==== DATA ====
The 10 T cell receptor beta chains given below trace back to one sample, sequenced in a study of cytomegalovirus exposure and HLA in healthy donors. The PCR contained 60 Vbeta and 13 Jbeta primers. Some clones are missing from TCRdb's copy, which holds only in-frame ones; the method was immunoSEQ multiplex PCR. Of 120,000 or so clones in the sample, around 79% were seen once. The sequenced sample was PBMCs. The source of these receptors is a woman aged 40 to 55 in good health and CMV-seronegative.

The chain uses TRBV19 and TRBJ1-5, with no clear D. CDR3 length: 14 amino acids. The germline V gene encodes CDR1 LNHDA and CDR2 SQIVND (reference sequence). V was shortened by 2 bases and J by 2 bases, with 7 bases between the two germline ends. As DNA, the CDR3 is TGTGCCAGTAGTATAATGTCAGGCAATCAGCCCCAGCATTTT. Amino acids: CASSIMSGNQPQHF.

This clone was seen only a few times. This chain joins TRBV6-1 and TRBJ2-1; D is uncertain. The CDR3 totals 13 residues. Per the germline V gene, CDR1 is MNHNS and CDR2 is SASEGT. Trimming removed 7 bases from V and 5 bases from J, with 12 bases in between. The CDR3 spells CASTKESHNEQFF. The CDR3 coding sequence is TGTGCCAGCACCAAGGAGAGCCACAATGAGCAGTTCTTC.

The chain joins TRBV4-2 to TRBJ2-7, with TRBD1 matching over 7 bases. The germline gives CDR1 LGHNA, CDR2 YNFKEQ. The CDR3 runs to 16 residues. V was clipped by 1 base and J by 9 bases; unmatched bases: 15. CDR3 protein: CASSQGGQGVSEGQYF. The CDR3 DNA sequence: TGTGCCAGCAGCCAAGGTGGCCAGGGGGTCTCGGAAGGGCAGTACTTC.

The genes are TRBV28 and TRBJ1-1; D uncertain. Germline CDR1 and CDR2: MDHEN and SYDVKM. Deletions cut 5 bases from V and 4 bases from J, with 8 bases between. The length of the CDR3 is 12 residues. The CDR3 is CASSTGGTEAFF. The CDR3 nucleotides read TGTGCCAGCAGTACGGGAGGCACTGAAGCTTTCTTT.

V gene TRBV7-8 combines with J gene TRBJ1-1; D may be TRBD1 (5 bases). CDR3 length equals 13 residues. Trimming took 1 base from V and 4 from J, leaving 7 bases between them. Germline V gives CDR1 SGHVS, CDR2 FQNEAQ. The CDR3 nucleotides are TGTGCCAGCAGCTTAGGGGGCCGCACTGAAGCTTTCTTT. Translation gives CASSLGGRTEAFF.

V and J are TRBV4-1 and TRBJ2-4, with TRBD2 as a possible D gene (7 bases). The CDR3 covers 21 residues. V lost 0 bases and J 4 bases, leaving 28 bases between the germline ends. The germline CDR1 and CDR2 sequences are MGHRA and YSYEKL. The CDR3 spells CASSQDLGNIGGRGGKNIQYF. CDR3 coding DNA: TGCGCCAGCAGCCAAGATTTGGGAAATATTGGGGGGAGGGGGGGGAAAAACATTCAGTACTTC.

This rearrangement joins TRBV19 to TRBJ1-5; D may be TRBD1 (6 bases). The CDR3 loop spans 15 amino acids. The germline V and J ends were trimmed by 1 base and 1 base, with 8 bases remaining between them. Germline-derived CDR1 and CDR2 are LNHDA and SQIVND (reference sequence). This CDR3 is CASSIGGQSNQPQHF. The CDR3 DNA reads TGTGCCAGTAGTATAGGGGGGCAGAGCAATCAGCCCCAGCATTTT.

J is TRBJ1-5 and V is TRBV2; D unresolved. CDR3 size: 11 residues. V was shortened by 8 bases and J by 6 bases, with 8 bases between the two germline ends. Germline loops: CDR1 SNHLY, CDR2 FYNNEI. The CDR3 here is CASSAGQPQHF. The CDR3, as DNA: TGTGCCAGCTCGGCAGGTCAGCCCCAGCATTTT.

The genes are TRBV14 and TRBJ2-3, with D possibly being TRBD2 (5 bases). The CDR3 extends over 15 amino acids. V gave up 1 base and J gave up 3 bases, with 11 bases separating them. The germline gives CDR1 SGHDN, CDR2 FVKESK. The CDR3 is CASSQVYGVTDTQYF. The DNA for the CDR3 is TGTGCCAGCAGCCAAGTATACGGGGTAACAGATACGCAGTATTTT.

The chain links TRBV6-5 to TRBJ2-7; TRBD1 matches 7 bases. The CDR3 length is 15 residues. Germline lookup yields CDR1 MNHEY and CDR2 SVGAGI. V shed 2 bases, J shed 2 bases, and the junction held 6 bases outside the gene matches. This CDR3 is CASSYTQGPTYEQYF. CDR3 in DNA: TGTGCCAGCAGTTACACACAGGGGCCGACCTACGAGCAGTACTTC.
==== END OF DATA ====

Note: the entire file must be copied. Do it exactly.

The 10 T cell receptor beta chains given below trace back to one sample, sequenced in a study of cytomegalovirus exposure and HLA in healthy donors. The PCR contained 60 Vbeta and 13 Jbeta primers. Some clones are missing from TCRdb's copy, which holds only in-frame ones; the method was immunoSEQ multiplex PCR. Of 120,000 or so clones in the sample, around 79% were seen once. The sequenced sample was PBMCs. The source of these receptors is a woman aged 40 to 55 in good health and CMV-seronegative.

The chain uses TRBV19 and TRBJ1-5, with no clear D. CDR3 length: 14 amino acids. The germline V gene encodes CDR1 LNHDA and CDR2 SQIVND (reference sequence). V was shortened by 2 bases and J by 2 bases, with 7 bases between the two germline ends. As DNA, the CDR3 is TGTGCCAGTAGTATAATGTCAGGCAATCAGCCCCAGCATTTT. Amino acids: CASSIMSGNQPQHF.

This clone was seen only a few times. This chain joins TRBV6-1 and TRBJ2-1; D is uncertain. The CDR3 totals 13 residues. Per the germline V gene, CDR1 is MNHNS and CDR2 is SASEGT. Trimming removed 7 bases from V and 5 bases from J, with 12 bases in between. The CDR3 spells CASTKESHNEQFF. The CDR3 coding sequence is TGTGCCAGCACCAAGGAGAGCCACAATGAGCAGTTCTTC.

The chain joins TRBV4-2 to TRBJ2-7, with TRBD1 matching over 7 bases. The germline gives CDR1 LGHNA, CDR2 YNFKEQ. The CDR3 runs to 16 residues. V was clipped by 1 base and J by 9 bases; unmatched bases: 15. CDR3 protein: CASSQGGQGVSEGQYF. The CDR3 DNA sequence: TGTGCCAGCAGCCAAGGTGGCCAGGGGGTCTCGGAAGGGCAGTACTTC.

The genes are TRBV28 and TRBJ1-1; D uncertain. Germline CDR1 and CDR2: MDHEN and SYDVKM. Deletions cut 5 bases from V and 4 bases from J, with 8 bases between. The length of the CDR3 is 12 residues. The CDR3 is CASSTGGTEAFF. The CDR3 nucleotides read TGTGCCAGCAGTACGGGAGGCACTGAAGCTTTCTTT.

V gene TRBV7-8 combines with J gene TRBJ1-1; D may be TRBD1 (5 bases). CDR3 length equals 13 residues. Trimming took 1 base from V and 4 from J, leaving 7 bases between them. Germline V gives CDR1 SGHVS, CDR2 FQNEAQ. The CDR3 nucleotides are TGTGCCAGCAGCTTAGGGGGCCGCACTGAAGCTTTCTTT. Translation gives CASSLGGRTEAFF.

V and J are TRBV4-1 and TRBJ2-4, with TRBD2 as a possible D gene (7 bases). The CDR3 covers 21 residues. V lost 0 bases and J 4 bases, leaving 28 bases between the germline ends. The germline CDR1 and CDR2 sequences are MGHRA and YSYEKL. The CDR3 spells CASSQDLGNIGGRGGKNIQYF. CDR3 coding DNA: TGCGCCAGCAGCCAAGATTTGGGAAATATTGGGGGGAGGGGGGGGAAAAACATTCAGTACTTC.

This rearrangement joins TRBV19 to TRBJ1-5; D may be TRBD1 (6 bases). The CDR3 loop spans 15 amino acids. The germline V and J ends were trimmed by 1 base and 1 base, with 8 bases remaining between them. Germline-derived CDR1 and CDR2 are LNHDA and SQIVND (reference sequence). This CDR3 is CASSIGGQSNQPQHF. The CDR3 DNA reads TGTGCCAGTAGTATAGGGGGGCAGAGCAATCAGCCCCAGCATTTT.

J is TRBJ1-5 and V is TRBV2; D unresolved. CDR3 size: 11 residues. V was shortened by 8 bases and J by 6 bases, with 8 bases between the two germline ends. Germline loops: CDR1 SNHLY, CDR2 FYNNEI. The CDR3 here is CASSAGQPQHF. The CDR3, as DNA: TGTGCCAGCTCGGCAGGTCAGCCCCAGCATTTT.

The genes are TRBV14 and TRBJ2-3, with D possibly being TRBD2 (5 bases). The CDR3 extends over 15 amino acids. V gave up 1 base and J gave up 3 bases, with 11 bases separating them. The germline gives CDR1 SGHDN, CDR2 FVKESK. The CDR3 is CASSQVYGVTDTQYF. The DNA for the CDR3 is TGTGCCAGCAGCCAAGTATACGGGGTAACAGATACGCAGTATTTT.

The chain links TRBV6-5 to TRBJ2-7; TRBD1 matches 7 bases. The CDR3 length is 15 residues. Germline lookup yields CDR1 MNHEY and CDR2 SVGAGI. V shed 2 bases, J shed 2 bases, and the junction held 6 bases outside the gene matches. This CDR3 is CASSYTQGPTYEQYF. CDR3 in DNA: TGTGCCAGCAGTTACACACAGGGGCCGACCTACGAGCAGTACTTC.